- document your investigation by taking notes during interviews and review of the evidence (but be careful to keep the notes focused on objective information and free of conclusions and opinions and be ready for your notes to be an exhibit in a lawsuit one day)
- take reasonable steps during the investigation, if possible, to ensure the victim is not forced to work side-by-side with the accused — this might mean reassigning the accused worker to a different assignment or suspending the accused
- examine older complaints or even anonymous ones — you have a duty to conduct a reasonable investigation into the circumstances of each case
Consistently enforce your standards
Your goal in preparing a response to an accusation is to take action sufficient to ensure that the inappropriate behavior is not reasonably likely to occur again. In some situations involving isolated remarks or mild misconduct, it might be sufficient to give a documented verbal warning to the employee along with an acknowledged copy of your sexual harassment policy.
In more severe situations, the only reasonable possible response is termination. In between the two are a whole host of possible options, including mandatory professionalism classes, behavioral improvement plans, suspensions, demotions, transfers, etc.
Whatever disciplinary action you take, you need to be consistent with similar situations that may have occurred. Inconsistent enforcement may lead to claims of discrimination and may undermine the respect employees have for you and the policy. Employees may also be less likely to report violations and become less engaged in their work.
More actions are required to make sure your program is effective
A report issued by the EEOC in 2016 observed that most employer harassment prevention programs are not effective and that more than 70 percent of all victims of harassment still do not report the harassment. That report concluded with some excellent recommendations for improving the effectiveness of anti-harassment programs, which included:
- realization that compliance requires a commitment of organizational resources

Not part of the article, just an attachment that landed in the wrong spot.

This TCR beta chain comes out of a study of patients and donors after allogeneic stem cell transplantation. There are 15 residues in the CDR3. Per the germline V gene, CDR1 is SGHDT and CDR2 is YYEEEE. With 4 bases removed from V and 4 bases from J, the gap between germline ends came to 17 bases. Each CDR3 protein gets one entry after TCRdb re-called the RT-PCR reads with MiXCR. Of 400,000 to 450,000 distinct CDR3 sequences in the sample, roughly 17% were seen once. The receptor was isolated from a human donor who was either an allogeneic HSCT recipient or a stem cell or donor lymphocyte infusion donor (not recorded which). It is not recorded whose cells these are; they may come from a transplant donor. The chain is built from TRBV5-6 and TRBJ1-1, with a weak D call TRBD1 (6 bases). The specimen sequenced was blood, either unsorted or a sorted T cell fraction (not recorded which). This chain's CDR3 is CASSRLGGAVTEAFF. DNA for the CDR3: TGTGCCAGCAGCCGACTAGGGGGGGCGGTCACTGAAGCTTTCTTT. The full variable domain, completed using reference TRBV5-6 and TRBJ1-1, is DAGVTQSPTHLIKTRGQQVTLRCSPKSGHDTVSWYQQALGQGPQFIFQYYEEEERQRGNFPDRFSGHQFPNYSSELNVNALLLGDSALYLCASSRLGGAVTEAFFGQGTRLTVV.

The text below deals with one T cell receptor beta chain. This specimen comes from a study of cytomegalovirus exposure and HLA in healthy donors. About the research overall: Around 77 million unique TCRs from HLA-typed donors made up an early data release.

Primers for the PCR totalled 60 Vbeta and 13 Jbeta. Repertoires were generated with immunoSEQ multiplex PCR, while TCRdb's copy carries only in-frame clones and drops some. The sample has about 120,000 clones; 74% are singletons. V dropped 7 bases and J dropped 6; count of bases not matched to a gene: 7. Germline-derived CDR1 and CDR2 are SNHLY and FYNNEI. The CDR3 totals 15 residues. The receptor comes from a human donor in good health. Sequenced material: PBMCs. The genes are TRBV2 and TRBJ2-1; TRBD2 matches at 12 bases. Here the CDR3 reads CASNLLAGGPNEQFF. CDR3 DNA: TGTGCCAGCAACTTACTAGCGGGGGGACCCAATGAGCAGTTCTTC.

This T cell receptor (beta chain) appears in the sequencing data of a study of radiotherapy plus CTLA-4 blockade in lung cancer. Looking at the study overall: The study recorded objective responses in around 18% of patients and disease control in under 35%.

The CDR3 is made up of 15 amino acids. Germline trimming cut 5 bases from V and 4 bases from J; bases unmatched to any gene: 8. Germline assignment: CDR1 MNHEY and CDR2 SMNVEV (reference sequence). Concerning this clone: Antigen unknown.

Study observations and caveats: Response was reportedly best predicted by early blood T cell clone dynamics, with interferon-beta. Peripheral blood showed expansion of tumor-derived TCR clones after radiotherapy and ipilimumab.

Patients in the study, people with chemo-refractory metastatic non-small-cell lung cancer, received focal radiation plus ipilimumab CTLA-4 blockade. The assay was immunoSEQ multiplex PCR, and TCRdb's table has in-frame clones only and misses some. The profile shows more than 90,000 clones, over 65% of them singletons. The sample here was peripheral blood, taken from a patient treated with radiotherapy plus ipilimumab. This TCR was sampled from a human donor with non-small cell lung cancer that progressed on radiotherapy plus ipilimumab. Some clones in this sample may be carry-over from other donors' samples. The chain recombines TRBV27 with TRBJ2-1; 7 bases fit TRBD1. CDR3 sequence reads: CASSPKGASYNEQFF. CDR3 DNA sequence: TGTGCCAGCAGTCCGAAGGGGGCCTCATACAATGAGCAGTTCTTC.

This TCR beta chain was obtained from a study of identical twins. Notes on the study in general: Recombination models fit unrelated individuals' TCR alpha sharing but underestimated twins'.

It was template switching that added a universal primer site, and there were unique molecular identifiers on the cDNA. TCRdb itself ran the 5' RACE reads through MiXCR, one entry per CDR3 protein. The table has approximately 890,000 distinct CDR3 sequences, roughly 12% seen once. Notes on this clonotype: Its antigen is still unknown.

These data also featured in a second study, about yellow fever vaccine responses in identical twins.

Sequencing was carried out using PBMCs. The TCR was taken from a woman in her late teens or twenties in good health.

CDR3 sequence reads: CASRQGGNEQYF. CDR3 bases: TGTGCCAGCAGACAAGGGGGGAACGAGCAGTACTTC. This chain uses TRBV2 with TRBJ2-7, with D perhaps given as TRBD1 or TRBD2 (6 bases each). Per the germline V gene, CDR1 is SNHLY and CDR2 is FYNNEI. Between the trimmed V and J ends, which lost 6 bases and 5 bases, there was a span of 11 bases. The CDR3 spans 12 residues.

- top-level management must support and be involved in communicating the employer's commitment to a harassment-free workplace
- the focus of the policy and training should be on respect and civility more than simply on legal compliance
- communication of the policy must be frequent and should include distribution via electronic and social media methods
- training should be regular, live, interactive and tailored to the workplace, with specific examples and workshops
- training should include an emphasis on "bystander intervention" to protect victims who are vulnerable or may not be as likely to report a concern that the policy may have been violated
- mid-level and lower-level supervisors, who are often the first responders or more likely to observe violations of the policy, should receive special training about their roles in maintaining compliance with the policy
- reporting procedures should be multifaceted, offering a range of methods, multiple points of contact, and where possible, geographic and organizational diversity
- robust efforts are required to insure that no one who expresses concerns is subjected to retaliation
More pressure exists now for employers to provide a safe and professional working environment for all workers. Those employers who choose to take a fresh look at their anti-harassment programs and improve them will likely be rewarded with less litigation, more satisfied and engaged employees and a better reputation.